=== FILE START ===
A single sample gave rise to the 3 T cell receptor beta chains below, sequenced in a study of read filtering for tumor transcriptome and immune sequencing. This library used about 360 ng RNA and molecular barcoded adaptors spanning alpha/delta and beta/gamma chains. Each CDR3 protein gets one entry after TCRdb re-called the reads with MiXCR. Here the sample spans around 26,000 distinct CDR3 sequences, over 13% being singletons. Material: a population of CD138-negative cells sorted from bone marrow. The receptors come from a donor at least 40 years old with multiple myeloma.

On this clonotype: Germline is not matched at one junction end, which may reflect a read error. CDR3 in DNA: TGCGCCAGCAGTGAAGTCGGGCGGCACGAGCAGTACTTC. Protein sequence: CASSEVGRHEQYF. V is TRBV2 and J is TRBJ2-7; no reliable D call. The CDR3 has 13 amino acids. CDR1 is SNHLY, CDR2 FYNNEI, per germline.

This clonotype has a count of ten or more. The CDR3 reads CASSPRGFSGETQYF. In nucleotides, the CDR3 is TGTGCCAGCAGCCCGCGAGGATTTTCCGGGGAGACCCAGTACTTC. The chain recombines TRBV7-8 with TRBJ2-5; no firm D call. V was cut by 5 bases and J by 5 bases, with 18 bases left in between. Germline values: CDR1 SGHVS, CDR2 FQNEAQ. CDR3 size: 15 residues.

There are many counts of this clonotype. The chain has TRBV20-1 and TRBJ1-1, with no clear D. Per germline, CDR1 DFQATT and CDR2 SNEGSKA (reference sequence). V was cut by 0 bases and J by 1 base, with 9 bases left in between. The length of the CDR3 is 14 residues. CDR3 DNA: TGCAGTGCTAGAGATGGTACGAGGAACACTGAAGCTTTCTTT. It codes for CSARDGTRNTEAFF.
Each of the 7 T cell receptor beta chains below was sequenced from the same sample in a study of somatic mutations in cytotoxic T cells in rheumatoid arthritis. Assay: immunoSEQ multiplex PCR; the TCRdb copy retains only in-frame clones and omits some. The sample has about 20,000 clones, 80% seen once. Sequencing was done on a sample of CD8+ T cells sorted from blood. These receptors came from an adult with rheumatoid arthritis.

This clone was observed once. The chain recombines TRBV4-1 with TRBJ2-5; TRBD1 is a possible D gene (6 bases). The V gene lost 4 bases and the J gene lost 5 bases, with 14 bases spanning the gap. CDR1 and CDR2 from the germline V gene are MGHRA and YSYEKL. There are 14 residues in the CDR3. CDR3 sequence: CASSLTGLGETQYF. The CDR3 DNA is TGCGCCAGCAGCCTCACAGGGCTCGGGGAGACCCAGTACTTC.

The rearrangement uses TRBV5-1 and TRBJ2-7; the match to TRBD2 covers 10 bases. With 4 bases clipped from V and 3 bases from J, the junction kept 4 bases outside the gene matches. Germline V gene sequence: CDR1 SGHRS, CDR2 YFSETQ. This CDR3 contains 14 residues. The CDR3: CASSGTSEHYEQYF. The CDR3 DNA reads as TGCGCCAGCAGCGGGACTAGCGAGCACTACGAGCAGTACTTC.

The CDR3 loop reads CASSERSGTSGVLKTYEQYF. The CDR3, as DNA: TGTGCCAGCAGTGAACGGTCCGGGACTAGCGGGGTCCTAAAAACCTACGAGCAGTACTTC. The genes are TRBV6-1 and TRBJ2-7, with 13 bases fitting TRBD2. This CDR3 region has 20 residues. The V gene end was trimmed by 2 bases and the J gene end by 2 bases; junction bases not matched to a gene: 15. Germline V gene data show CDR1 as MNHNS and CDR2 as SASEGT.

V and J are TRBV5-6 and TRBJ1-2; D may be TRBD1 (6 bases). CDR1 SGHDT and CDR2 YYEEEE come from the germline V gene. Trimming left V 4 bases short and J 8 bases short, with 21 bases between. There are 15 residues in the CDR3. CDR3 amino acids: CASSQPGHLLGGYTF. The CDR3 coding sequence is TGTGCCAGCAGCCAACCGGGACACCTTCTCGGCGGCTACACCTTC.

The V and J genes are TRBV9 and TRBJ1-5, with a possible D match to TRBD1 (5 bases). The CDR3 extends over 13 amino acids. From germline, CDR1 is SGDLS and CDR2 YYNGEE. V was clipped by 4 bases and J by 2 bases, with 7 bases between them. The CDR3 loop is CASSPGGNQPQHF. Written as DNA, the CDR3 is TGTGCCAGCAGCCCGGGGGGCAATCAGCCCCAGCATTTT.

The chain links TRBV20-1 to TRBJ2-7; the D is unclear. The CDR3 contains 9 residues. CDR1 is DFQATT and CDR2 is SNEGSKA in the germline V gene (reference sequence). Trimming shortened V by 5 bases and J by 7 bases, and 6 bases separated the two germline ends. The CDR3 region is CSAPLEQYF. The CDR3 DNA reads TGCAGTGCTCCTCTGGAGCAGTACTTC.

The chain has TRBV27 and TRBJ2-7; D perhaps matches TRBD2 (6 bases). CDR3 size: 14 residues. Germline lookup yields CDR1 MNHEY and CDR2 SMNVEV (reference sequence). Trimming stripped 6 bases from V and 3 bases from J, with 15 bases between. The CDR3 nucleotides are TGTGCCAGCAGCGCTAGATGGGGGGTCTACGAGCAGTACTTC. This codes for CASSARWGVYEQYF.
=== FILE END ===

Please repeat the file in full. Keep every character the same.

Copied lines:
A single sample gave rise to the 3 T cell receptor beta chains below, sequenced in a study of read filtering for tumor transcriptome and immune sequencing. This library used about 360 ng RNA and molecular barcoded adaptors spanning alpha/delta and beta/gamma chains. Each CDR3 protein gets one entry after TCRdb re-called the reads with MiXCR. Here the sample spans around 26,000 distinct CDR3 sequences, over 13% being singletons. Material: a population of CD138-negative cells sorted from bone marrow. The receptors come from a donor at least 40 years old with multiple myeloma.

On this clonotype: Germline is not matched at one junction end, which may reflect a read error. CDR3 in DNA: TGCGCCAGCAGTGAAGTCGGGCGGCACGAGCAGTACTTC. Protein sequence: CASSEVGRHEQYF. V is TRBV2 and J is TRBJ2-7; no reliable D call. The CDR3 has 13 amino acids. CDR1 is SNHLY, CDR2 FYNNEI, per germline.

This clonotype has a count of ten or more. The CDR3 reads CASSPRGFSGETQYF. In nucleotides, the CDR3 is TGTGCCAGCAGCCCGCGAGGATTTTCCGGGGAGACCCAGTACTTC. The chain recombines TRBV7-8 with TRBJ2-5; no firm D call. V was cut by 5 bases and J by 5 bases, with 18 bases left in between. Germline values: CDR1 SGHVS, CDR2 FQNEAQ. CDR3 size: 15 residues.

There are many counts of this clonotype. The chain has TRBV20-1 and TRBJ1-1, with no clear D. Per germline, CDR1 DFQATT and CDR2 SNEGSKA (reference sequence). V was cut by 0 bases and J by 1 base, with 9 bases left in between. The length of the CDR3 is 14 residues. CDR3 DNA: TGCAGTGCTAGAGATGGTACGAGGAACACTGAAGCTTTCTTT. It codes for CSARDGTRNTEAFF.
Each of the 7 T cell receptor beta chains below was sequenced from the same sample in a study of somatic mutations in cytotoxic T cells in rheumatoid arthritis. Assay: immunoSEQ multiplex PCR; the TCRdb copy retains only in-frame clones and omits some. The sample has about 20,000 clones, 80% seen once. Sequencing was done on a sample of CD8+ T cells sorted from blood. These receptors came from an adult with rheumatoid arthritis.

This clone was observed once. The chain recombines TRBV4-1 with TRBJ2-5; TRBD1 is a possible D gene (6 bases). The V gene lost 4 bases and the J gene lost 5 bases, with 14 bases spanning the gap. CDR1 and CDR2 from the germline V gene are MGHRA and YSYEKL. There are 14 residues in the CDR3. CDR3 sequence: CASSLTGLGETQYF. The CDR3 DNA is TGCGCCAGCAGCCTCACAGGGCTCGGGGAGACCCAGTACTTC.

The rearrangement uses TRBV5-1 and TRBJ2-7; the match to TRBD2 covers 10 bases. With 4 bases clipped from V and 3 bases from J, the junction kept 4 bases outside the gene matches. Germline V gene sequence: CDR1 SGHRS, CDR2 YFSETQ. This CDR3 contains 14 residues. The CDR3: CASSGTSEHYEQYF. The CDR3 DNA reads as TGCGCCAGCAGCGGGACTAGCGAGCACTACGAGCAGTACTTC.

The CDR3 loop reads CASSERSGTSGVLKTYEQYF. The CDR3, as DNA: TGTGCCAGCAGTGAACGGTCCGGGACTAGCGGGGTCCTAAAAACCTACGAGCAGTACTTC. The genes are TRBV6-1 and TRBJ2-7, with 13 bases fitting TRBD2. This CDR3 region has 20 residues. The V gene end was trimmed by 2 bases and the J gene end by 2 bases; junction bases not matched to a gene: 15. Germline V gene data show CDR1 as MNHNS and CDR2 as SASEGT.

V and J are TRBV5-6 and TRBJ1-2; D may be TRBD1 (6 bases). CDR1 SGHDT and CDR2 YYEEEE come from the germline V gene. Trimming left V 4 bases short and J 8 bases short, with 21 bases between. There are 15 residues in the CDR3. CDR3 amino acids: CASSQPGHLLGGYTF. The CDR3 coding sequence is TGTGCCAGCAGCCAACCGGGACACCTTCTCGGCGGCTACACCTTC.

The V and J genes are TRBV9 and TRBJ1-5, with a possible D match to TRBD1 (5 bases). The CDR3 extends over 13 amino acids. From germline, CDR1 is SGDLS and CDR2 YYNGEE. V was clipped by 4 bases and J by 2 bases, with 7 bases between them. The CDR3 loop is CASSPGGNQPQHF. Written as DNA, the CDR3 is TGTGCCAGCAGCCCGGGGGGCAATCAGCCCCAGCATTTT.

The chain links TRBV20-1 to TRBJ2-7; the D is unclear. The CDR3 contains 9 residues. CDR1 is DFQATT and CDR2 is SNEGSKA in the germline V gene (reference sequence). Trimming shortened V by 5 bases and J by 7 bases, and 6 bases separated the two germline ends. The CDR3 region is CSAPLEQYF. The CDR3 DNA reads TGCAGTGCTCCTCTGGAGCAGTACTTC.

The chain has TRBV27 and TRBJ2-7; D perhaps matches TRBD2 (6 bases). CDR3 size: 14 residues. Germline lookup yields CDR1 MNHEY and CDR2 SMNVEV (reference sequence). Trimming stripped 6 bases from V and 3 bases from J, with 15 bases between. The CDR3 nucleotides are TGTGCCAGCAGCGCTAGATGGGGGGTCTACGAGCAGTACTTC. This codes for CASSARWGVYEQYF.